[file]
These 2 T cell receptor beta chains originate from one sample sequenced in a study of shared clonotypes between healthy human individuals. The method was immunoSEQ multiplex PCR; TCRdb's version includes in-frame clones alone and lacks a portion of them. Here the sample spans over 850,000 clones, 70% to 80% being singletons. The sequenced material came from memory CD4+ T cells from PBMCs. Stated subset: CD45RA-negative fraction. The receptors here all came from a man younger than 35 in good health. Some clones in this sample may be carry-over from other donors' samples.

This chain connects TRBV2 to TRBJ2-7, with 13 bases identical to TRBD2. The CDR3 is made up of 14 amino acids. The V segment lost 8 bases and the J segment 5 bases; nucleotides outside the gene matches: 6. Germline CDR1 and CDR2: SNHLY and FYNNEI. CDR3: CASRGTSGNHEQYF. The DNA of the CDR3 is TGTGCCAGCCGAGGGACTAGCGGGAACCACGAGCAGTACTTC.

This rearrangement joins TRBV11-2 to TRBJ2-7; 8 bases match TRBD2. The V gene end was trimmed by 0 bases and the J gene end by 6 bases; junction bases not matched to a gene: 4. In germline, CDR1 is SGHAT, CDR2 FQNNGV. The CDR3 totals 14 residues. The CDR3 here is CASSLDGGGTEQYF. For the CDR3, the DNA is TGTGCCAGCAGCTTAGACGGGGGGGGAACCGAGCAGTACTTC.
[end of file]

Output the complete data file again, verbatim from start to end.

These 2 T cell receptor beta chains originate from one sample sequenced in a study of shared clonotypes between healthy human individuals. The method was immunoSEQ multiplex PCR; TCRdb's version includes in-frame clones alone and lacks a portion of them. Here the sample spans over 850,000 clones, 70% to 80% being singletons. The sequenced material came from memory CD4+ T cells from PBMCs. Stated subset: CD45RA-negative fraction. The receptors here all came from a man younger than 35 in good health. Some clones in this sample may be carry-over from other donors' samples.

This chain connects TRBV2 to TRBJ2-7, with 13 bases identical to TRBD2. The CDR3 is made up of 14 amino acids. The V segment lost 8 bases and the J segment 5 bases; nucleotides outside the gene matches: 6. Germline CDR1 and CDR2: SNHLY and FYNNEI. CDR3: CASRGTSGNHEQYF. The DNA of the CDR3 is TGTGCCAGCCGAGGGACTAGCGGGAACCACGAGCAGTACTTC.

This rearrangement joins TRBV11-2 to TRBJ2-7; 8 bases match TRBD2. The V gene end was trimmed by 0 bases and the J gene end by 6 bases; junction bases not matched to a gene: 4. In germline, CDR1 is SGHAT, CDR2 FQNNGV. The CDR3 totals 14 residues. The CDR3 here is CASSLDGGGTEQYF. For the CDR3, the DNA is TGTGCCAGCAGCTTAGACGGGGGGGGAACCGAGCAGTACTTC.